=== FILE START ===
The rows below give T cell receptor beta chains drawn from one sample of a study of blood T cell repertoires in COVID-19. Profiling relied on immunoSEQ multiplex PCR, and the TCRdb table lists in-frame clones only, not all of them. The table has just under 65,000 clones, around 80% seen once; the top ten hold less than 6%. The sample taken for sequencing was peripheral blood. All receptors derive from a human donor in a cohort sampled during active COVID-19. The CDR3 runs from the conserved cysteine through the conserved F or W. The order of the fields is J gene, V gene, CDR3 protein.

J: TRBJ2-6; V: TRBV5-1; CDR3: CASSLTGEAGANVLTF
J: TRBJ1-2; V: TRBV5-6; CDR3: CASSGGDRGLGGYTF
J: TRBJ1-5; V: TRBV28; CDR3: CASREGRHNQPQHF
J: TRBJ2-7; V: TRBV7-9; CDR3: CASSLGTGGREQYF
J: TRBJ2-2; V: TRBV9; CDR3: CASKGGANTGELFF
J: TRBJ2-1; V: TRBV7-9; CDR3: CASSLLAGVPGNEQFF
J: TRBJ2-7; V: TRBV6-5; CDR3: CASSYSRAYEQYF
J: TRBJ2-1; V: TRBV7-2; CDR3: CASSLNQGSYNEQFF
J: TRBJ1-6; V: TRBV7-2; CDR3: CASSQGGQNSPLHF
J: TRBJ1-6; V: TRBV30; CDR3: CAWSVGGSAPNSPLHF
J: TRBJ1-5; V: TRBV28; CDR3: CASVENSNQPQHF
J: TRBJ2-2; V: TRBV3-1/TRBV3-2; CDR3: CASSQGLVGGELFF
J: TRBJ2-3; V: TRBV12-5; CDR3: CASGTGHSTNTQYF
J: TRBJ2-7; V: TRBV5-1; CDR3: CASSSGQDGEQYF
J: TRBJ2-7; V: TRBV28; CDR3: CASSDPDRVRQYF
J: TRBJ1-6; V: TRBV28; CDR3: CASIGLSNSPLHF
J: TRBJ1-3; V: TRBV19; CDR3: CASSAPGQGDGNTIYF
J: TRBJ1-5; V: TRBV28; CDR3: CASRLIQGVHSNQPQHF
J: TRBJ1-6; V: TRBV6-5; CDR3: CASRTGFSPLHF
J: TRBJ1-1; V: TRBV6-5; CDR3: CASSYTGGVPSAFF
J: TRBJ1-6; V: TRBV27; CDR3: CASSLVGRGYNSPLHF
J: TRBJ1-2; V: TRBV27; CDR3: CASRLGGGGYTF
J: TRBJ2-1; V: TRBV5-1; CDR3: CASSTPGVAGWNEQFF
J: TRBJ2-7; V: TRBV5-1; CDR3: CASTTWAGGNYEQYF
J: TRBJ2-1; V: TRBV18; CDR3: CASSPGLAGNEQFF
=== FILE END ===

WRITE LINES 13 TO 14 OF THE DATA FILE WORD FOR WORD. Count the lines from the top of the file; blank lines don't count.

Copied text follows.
J: TRBJ2-2; V: TRBV3-1/TRBV3-2; CDR3: CASSQGLVGGELFF
J: TRBJ2-3; V: TRBV12-5; CDR3: CASGTGHSTNTQYF